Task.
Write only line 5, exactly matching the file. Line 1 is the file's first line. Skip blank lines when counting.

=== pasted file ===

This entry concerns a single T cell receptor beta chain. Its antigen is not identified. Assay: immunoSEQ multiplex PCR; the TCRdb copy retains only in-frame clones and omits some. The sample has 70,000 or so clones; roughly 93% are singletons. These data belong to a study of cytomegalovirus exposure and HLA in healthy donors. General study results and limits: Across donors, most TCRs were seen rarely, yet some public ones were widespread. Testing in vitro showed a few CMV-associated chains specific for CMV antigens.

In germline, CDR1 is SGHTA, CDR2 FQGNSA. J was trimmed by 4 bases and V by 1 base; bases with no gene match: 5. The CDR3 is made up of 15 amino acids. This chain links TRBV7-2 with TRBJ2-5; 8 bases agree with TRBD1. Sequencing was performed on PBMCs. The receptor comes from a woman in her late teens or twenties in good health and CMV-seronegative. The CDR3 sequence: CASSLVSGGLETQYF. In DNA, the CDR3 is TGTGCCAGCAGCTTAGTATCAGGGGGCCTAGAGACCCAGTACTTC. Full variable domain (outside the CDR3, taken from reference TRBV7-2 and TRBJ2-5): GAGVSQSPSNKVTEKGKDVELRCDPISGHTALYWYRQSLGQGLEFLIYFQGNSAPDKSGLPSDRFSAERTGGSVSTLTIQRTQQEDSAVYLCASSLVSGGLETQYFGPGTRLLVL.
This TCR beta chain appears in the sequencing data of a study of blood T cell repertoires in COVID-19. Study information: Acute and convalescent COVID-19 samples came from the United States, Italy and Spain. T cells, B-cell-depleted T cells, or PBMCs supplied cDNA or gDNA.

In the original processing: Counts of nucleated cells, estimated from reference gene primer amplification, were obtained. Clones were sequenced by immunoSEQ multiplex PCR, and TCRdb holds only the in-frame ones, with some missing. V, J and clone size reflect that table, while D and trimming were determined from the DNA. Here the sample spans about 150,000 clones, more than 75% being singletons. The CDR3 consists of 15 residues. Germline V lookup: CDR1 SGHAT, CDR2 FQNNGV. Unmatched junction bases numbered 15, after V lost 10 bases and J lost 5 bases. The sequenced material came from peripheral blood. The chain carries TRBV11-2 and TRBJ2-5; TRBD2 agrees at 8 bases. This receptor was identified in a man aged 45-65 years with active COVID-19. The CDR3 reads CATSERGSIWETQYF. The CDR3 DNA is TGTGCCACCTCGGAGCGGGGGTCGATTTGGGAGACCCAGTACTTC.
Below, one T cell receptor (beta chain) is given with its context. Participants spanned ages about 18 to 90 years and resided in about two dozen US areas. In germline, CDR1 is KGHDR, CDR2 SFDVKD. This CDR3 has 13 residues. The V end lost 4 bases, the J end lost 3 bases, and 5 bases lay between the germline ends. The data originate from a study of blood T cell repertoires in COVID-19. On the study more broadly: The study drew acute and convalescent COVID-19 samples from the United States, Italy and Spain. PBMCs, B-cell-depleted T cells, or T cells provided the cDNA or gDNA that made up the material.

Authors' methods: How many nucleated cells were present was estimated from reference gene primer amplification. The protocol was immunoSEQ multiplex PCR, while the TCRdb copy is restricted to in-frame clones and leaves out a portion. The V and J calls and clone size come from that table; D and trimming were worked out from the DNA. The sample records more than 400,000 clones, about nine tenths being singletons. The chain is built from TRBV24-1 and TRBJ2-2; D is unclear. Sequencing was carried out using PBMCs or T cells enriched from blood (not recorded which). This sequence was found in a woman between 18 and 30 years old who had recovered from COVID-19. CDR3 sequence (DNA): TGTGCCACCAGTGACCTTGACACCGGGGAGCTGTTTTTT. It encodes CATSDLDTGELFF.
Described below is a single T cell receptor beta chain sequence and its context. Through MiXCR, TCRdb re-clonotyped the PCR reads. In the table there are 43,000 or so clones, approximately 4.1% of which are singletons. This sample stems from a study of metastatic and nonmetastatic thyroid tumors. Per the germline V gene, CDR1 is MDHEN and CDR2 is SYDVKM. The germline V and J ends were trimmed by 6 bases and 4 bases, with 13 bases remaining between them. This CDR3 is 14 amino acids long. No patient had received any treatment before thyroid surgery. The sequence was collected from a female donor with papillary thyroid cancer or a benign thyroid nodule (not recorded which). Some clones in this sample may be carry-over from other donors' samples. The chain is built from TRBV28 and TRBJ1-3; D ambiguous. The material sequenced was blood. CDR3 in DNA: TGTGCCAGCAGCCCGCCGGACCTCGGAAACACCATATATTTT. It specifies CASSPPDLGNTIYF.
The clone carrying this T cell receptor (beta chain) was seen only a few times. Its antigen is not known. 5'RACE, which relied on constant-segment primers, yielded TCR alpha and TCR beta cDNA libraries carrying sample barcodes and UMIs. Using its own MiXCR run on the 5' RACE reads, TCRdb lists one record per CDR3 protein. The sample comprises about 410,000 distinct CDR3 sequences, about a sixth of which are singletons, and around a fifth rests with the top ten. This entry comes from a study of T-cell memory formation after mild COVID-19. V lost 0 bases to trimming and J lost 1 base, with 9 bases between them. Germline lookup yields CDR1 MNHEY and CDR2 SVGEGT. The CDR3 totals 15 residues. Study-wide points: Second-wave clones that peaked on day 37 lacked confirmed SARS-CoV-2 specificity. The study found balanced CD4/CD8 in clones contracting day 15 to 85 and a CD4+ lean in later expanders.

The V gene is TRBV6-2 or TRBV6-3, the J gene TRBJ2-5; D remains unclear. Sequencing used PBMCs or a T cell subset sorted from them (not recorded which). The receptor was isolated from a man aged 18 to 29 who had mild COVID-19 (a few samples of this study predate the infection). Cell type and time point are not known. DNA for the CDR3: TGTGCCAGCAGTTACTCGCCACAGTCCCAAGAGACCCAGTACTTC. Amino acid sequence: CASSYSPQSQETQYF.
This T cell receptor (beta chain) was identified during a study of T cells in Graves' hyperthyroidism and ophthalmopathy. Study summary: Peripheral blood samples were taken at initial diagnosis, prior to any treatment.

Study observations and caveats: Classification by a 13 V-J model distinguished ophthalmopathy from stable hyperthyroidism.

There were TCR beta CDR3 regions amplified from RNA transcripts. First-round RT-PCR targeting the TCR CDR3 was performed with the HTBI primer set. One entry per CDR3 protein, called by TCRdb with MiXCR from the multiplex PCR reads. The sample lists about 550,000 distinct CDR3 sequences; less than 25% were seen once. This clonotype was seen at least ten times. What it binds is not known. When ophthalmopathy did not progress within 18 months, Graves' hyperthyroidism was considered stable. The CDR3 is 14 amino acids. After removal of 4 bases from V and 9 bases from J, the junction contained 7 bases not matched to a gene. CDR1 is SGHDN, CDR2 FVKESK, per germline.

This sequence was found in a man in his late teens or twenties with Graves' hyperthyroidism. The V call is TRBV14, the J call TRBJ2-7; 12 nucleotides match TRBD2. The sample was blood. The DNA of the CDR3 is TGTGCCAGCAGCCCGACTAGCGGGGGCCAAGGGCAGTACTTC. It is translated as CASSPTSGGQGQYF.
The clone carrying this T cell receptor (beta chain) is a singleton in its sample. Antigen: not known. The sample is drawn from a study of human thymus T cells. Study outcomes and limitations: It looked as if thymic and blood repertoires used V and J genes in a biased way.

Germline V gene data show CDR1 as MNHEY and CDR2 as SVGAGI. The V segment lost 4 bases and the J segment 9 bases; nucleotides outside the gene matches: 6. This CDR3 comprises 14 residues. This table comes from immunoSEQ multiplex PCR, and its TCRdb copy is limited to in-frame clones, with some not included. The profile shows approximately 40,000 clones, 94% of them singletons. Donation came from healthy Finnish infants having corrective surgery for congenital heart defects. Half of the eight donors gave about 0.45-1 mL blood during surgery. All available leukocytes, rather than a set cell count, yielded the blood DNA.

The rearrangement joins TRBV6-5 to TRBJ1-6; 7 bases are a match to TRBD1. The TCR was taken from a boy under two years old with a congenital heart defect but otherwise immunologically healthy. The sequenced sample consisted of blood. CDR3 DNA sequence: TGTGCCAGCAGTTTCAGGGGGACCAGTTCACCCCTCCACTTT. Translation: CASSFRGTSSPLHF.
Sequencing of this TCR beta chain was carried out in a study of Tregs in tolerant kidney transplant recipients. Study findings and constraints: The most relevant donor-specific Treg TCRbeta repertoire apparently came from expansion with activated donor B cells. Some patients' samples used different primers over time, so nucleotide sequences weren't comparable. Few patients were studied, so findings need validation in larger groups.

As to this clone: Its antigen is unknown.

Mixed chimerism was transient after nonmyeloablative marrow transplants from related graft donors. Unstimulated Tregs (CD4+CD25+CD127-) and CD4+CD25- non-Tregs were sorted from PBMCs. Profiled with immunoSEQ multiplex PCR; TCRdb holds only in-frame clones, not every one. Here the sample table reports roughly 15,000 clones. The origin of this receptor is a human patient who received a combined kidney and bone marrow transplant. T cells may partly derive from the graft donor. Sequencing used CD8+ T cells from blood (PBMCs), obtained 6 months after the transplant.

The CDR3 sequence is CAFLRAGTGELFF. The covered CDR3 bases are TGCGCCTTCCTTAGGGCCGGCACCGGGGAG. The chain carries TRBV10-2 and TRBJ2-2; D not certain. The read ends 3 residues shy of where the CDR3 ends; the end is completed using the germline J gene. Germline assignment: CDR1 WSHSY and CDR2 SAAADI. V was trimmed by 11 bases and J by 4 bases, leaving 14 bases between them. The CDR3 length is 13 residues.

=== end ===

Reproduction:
Below, one T cell receptor (beta chain) is given with its context. Participants spanned ages about 18 to 90 years and resided in about two dozen US areas. In germline, CDR1 is KGHDR, CDR2 SFDVKD. This CDR3 has 13 residues. The V end lost 4 bases, the J end lost 3 bases, and 5 bases lay between the germline ends. The data originate from a study of blood T cell repertoires in COVID-19. On the study more broadly: The study drew acute and convalescent COVID-19 samples from the United States, Italy and Spain. PBMCs, B-cell-depleted T cells, or T cells provided the cDNA or gDNA that made up the material.